Three descendants of an eighteenth-century anti-slavery campaigner, the Rev James Ramsay (1733-1789), have come forward thanks to an article in an Oxford University magazine. They all live near Oxford.
When Miss Nancy Sandars (right in the photo), aged 92, read an article in Oxford Today about the slavery exhibition in Rhodes House, Oxford, which includes Ramsay’s journal, she contacted the author, John Pinfold (in the photo), who is on the staff of the Bodleian Library of Commonwealth and African Studies at Rhodes House, to say that she is Ramsay’s great-great-great granddaughter. Neither the Library where his journal is held, nor the church in Teston, Kent, where John Ramsay was vicar, had known that there were living descendents.
Miss Sandars came along today to Rhodes House to meet John Pinfold and to see her great-great-great grandfather’s original manuscript. With her were two cousins, Mrs Charlotte Thomas (left, Ramsay’s great-great-great-great granddaughter) and Mrs Fenella Tillier (second from left, his great-great-great-great-great-great granddaughter). They were fascinated to see Ramsay’s own handwriting in his journal, a highlight of the exhibition. Included in it are some of the questions which Ramsay himself used when giving evidence to a Parliamentary enquiry in 1788. It also contains drafts of several of his publications and copies of some of his correspondence with Wilberforce and others.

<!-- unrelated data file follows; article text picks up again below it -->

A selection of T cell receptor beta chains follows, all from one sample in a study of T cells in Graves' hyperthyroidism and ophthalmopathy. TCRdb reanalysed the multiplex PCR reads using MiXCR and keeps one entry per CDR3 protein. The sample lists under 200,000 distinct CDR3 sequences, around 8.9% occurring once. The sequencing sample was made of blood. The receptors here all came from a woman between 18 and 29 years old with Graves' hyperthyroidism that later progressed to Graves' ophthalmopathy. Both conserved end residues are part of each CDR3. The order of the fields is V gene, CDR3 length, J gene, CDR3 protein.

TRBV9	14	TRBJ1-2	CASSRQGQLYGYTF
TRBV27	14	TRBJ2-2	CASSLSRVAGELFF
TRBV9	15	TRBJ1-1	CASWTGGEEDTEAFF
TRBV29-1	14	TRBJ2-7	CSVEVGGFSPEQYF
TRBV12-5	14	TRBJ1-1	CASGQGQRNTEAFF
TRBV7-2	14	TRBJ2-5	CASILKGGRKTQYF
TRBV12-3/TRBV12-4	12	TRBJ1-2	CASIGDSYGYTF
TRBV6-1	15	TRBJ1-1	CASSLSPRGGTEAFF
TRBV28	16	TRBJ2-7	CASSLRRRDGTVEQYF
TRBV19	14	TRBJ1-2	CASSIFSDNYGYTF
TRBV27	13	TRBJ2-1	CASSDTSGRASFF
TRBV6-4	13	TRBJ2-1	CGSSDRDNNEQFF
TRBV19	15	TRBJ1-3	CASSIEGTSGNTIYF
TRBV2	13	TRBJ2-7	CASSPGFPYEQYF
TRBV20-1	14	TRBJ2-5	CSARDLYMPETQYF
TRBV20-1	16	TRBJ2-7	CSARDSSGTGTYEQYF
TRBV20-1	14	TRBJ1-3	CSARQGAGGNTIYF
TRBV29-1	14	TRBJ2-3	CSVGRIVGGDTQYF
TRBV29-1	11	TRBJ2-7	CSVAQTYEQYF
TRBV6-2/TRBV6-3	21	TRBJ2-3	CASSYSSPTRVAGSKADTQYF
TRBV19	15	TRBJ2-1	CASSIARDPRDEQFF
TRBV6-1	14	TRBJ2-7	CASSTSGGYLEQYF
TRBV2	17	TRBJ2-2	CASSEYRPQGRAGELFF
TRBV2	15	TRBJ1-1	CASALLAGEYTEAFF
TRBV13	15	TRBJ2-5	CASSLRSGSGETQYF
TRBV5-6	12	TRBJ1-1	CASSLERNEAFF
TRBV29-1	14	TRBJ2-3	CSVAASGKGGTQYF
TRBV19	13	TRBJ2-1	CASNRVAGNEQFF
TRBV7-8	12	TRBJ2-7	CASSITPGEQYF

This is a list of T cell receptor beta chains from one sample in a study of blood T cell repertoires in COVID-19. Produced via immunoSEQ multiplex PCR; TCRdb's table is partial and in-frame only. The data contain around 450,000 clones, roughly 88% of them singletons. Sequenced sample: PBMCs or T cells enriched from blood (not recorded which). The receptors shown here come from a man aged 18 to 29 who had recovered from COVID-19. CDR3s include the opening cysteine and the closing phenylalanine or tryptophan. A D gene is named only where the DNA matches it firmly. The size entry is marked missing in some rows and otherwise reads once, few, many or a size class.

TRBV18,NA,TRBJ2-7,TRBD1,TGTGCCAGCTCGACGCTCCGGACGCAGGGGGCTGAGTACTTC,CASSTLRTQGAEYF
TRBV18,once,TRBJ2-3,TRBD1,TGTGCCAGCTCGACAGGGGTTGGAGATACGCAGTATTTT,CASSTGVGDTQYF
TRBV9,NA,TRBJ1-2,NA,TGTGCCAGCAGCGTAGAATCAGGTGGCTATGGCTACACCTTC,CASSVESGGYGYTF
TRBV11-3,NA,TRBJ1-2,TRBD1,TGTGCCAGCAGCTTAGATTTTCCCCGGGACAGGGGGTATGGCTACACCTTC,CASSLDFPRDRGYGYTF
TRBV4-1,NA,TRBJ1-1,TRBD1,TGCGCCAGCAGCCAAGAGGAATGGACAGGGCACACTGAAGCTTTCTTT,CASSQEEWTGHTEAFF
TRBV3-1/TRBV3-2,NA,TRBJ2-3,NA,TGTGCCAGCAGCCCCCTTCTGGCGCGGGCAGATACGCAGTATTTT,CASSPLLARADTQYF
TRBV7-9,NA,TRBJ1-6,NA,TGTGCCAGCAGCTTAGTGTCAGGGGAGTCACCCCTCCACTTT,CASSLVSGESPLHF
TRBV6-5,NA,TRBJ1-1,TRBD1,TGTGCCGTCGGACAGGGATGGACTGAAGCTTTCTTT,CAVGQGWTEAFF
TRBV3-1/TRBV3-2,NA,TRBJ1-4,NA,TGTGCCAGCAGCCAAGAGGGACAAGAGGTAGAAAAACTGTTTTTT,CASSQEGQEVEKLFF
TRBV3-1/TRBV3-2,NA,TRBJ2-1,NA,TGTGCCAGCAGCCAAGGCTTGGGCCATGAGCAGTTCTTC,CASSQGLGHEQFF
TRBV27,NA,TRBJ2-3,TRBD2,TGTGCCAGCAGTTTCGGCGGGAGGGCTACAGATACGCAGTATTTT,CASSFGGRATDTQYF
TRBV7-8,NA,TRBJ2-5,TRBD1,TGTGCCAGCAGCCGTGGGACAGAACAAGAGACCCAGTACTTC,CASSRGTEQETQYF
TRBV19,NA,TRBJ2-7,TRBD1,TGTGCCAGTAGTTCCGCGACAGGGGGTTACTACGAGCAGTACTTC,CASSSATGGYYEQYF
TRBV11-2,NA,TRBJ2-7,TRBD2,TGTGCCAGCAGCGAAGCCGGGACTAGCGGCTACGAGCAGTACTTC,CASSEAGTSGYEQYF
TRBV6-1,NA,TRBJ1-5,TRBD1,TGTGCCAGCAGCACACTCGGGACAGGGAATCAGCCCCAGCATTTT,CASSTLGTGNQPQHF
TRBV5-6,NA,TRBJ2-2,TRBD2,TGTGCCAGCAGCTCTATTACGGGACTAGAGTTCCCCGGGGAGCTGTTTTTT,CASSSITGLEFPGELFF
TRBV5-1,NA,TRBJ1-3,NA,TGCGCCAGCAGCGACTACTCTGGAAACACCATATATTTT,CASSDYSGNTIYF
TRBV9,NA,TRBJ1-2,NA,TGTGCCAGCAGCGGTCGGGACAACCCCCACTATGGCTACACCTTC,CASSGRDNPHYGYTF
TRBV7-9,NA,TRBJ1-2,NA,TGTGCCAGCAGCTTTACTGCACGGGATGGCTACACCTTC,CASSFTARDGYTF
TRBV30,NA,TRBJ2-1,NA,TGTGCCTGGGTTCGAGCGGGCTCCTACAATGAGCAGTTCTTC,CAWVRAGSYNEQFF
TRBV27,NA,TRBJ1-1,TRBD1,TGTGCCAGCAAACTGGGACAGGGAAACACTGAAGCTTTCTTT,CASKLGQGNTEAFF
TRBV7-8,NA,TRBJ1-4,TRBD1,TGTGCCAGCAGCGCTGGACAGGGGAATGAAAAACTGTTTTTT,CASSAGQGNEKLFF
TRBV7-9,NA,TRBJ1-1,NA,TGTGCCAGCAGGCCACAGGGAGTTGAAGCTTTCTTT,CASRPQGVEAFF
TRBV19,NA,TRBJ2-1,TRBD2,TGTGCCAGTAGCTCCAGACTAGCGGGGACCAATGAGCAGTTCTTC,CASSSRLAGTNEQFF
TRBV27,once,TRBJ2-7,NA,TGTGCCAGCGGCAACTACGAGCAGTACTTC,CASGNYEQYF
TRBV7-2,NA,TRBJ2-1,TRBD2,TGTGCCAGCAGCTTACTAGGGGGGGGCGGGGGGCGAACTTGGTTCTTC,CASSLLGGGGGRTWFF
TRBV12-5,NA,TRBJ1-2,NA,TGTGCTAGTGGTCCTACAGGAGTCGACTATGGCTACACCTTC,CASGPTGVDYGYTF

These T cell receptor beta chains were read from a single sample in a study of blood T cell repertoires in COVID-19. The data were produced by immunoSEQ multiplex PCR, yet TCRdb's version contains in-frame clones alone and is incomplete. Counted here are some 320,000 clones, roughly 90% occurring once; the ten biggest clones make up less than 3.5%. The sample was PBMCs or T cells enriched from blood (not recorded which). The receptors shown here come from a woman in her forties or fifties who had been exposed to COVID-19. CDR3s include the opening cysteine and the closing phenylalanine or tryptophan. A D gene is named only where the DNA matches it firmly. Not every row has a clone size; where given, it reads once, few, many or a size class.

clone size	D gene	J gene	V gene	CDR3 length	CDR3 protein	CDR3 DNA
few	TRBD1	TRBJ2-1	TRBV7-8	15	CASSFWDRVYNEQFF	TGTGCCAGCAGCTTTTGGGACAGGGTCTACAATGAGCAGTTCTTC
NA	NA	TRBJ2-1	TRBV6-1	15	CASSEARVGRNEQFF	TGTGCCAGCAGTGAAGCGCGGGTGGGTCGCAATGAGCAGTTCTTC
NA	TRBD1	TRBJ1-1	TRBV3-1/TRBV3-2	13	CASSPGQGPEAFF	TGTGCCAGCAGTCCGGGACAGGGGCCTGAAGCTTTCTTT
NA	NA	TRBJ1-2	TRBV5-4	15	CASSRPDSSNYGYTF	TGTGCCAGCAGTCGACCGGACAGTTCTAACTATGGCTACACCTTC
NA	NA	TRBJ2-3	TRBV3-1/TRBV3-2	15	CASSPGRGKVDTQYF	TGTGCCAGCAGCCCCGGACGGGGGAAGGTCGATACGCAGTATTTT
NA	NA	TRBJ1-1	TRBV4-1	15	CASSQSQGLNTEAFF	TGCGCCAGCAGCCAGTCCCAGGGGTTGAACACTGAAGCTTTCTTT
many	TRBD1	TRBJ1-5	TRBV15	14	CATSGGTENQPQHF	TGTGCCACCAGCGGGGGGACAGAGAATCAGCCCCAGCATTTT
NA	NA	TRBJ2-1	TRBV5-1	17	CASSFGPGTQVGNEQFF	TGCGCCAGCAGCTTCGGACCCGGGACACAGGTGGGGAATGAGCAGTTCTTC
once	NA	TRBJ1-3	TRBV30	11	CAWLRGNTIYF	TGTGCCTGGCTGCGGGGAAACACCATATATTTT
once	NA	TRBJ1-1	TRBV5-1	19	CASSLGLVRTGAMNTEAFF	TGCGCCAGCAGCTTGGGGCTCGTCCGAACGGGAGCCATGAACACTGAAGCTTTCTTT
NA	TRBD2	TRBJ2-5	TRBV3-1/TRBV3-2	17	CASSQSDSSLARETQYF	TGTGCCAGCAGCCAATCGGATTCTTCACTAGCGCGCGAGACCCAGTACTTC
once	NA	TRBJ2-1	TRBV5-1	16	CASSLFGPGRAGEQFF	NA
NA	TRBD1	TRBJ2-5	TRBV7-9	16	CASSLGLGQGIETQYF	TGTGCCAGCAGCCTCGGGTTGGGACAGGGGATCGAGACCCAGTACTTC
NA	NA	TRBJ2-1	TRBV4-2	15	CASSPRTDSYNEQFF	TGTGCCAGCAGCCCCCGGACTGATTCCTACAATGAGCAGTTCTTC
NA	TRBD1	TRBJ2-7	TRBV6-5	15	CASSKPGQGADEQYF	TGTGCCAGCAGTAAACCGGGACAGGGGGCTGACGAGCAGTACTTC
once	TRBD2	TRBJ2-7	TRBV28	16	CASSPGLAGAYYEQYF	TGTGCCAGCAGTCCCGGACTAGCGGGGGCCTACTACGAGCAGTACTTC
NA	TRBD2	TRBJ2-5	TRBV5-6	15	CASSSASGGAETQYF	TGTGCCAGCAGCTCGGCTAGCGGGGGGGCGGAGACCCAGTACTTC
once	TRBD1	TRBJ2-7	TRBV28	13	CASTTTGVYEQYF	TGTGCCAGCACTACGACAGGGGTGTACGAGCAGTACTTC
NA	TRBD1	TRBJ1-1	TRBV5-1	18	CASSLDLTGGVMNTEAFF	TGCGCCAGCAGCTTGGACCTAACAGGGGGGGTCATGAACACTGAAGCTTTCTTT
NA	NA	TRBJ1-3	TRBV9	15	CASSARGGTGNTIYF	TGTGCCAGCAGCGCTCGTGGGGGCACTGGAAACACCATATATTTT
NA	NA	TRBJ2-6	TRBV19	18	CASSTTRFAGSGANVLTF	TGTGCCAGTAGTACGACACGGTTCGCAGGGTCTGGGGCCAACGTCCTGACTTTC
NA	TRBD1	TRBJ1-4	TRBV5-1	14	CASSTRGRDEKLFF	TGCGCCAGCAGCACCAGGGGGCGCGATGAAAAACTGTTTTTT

James Ramsay was one of a very few abolitionists who had seen slaves at first hand, first as a Royal Navy surgeon, then as a clergyman on St Kitts, and later as a naval chaplain in the West Indies. He came under attack from the planters for criticizing their cruel treatment of their slaves.
From 1781 he became vicar of Teston where he wrote his Essay on the Treatment and Conversion of African Slaves in the British Sugar Colonies (1784). Members of Teston church are also visiting the exhibition this week and are planning a special celebration of Ramsay’s life in July, at which the Bishop of Rochester, the Right Rev. Michael Nazir-Ali, will speak.
The three cousins were presented with copies of the Bodleian Library’s recently published book The Slave Trade Debate, to which John Pinfold has contributed an introduction. The book includes part of Ramsay’s journal. Ramsay was to die 18 years before the act abolishing the slave trade came into force.
The exhibition at Rhodes House continues until 4 May 2007, but there is a larger online exhibition at www.bodley.ox.ac.uk/dept/scwmss/projects/abolition/.